Executive Function
 Attention
 Inhibition
 Strategies
 Knowledge
 Metacognition
© arek malang/Shutterstock
 Cognitive self-regulation
 Speed of thinking
 Processing capacity
Copyright © 2014, 2011, 2008 by Pearson Education, Inc. All Rights Reserved.
Exploring Lifespan Development Third Edition  Laura E. Berk
Scientific Reasoning
 Coordinating theory with evidence
 Contributing factors:




working memory capacity
exposure to complex problems
metacognitive understanding
open-mindedness
 Adolescents and adults vary widely
Copyright © 2014, 2011, 2008 by Pearson Education, Inc. All Rights Reserved.
Exploring Lifespan Development Third Edition  Laura E. Berk
Consequences of Adolescent
Cognitive Changes
 Self-consciousness and self-focusing:
 imaginary audience
 personal fable
 Idealism and criticism
 Decision making:
 influenced by
© CREATISTA/Shutterstock
immediate reward
 fall back on well-learned,
intuitive judgments
Copyright © 2014, 2011, 2008 by Pearson Education, Inc. All Rights Reserved.
Exploring Lifespan Development Third Edition  Laura E. Berk
School Transitions
in Adolescence
 Grades decline with
each transition:
 higher academic
standards
 less supportive teaching–
learning environment
 Drop in self-esteem:
 additional strains increase
risk
© Intellistudies/Shutterstock
Copyright © 2014, 2011, 2008 by Pearson Education, Inc. All Rights Reserved.
Exploring Lifespan Development Third Edition  Laura E. Berk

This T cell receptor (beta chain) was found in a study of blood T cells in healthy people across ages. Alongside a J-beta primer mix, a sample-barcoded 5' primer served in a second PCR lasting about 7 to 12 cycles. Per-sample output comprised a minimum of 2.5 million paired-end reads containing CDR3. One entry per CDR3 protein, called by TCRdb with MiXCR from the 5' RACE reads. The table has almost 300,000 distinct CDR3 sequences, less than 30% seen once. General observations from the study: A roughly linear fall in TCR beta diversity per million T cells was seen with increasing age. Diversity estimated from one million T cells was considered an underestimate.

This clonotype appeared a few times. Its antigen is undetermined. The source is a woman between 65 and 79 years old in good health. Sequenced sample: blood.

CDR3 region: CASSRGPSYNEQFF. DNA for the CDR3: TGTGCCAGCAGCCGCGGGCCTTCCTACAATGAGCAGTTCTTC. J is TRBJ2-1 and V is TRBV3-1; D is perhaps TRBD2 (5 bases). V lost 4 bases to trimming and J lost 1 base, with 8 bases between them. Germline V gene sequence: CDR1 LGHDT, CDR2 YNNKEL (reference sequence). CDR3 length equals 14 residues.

Problem Behaviors Across
Transition to High School
Figure 11.12
(Adapted from Roeser, Eccles, &
Freedman-Doan, 1999.)
Copyright © 2014, 2011, 2008 by Pearson Education, Inc. All Rights Reserved.
Exploring Lifespan Development Third Edition  Laura E. Berk
Helping Adolescents
Adjust to School Transitions
© michaeljung/Shutterstock
 Parent involvement,
monitoring
 Close friendships
 Smaller units within
schools
 Same-ethnicity peers
 Homeroom teacher
relationships
Copyright © 2014, 2011, 2008 by Pearson Education, Inc. All Rights Reserved.
Exploring Lifespan Development Third Edition  Laura E. Berk
Supporting
Academic Achievement
Child-rearing
practices
Peer influences
School
characteristics
 Authoritative
 Joint decision making
 Parent involvement in education
 Valuing high achievement
 Warm, personal teaching
 Classroom learning experiences
 Opportunities to break out of low
academic tracks
Copyright © 2014, 2011, 2008 by Pearson Education, Inc. All Rights Reserved.
Exploring Lifespan Development Third Edition  Laura E. Berk
High School
Graduation Rates
Figure 11.8
(From OECD, 2011a.)
Copyright © 2014, 2011, 2008 by Pearson Education, Inc. All Rights Reserved.
Exploring Lifespan Development Third Edition  Laura E. Berk
Factors Related to
Dropping Out
 Low grades, low academic self-esteem
 No extracurricular involvement
 Family background:
 uninvolved parenting style
 limited parental education
 Grade retention
 Large, impersonal schools
 General education, vocational tracks
Copyright © 2014, 2011, 2008 by Pearson Education, Inc. All Rights Reserved.
Exploring Lifespan Development Third Edition  Laura E. Berk
Dropout Prevention
Strategies
© Armadillo Stock/Shutterstock
 Remedial instruction
 Personalized counseling
 High-quality vocational
training
 Addressing personal
factors related to
dropout
 Extracurricular
participation
Copyright © 2014, 2011, 2008 by Pearson Education, Inc. All Rights Reserved.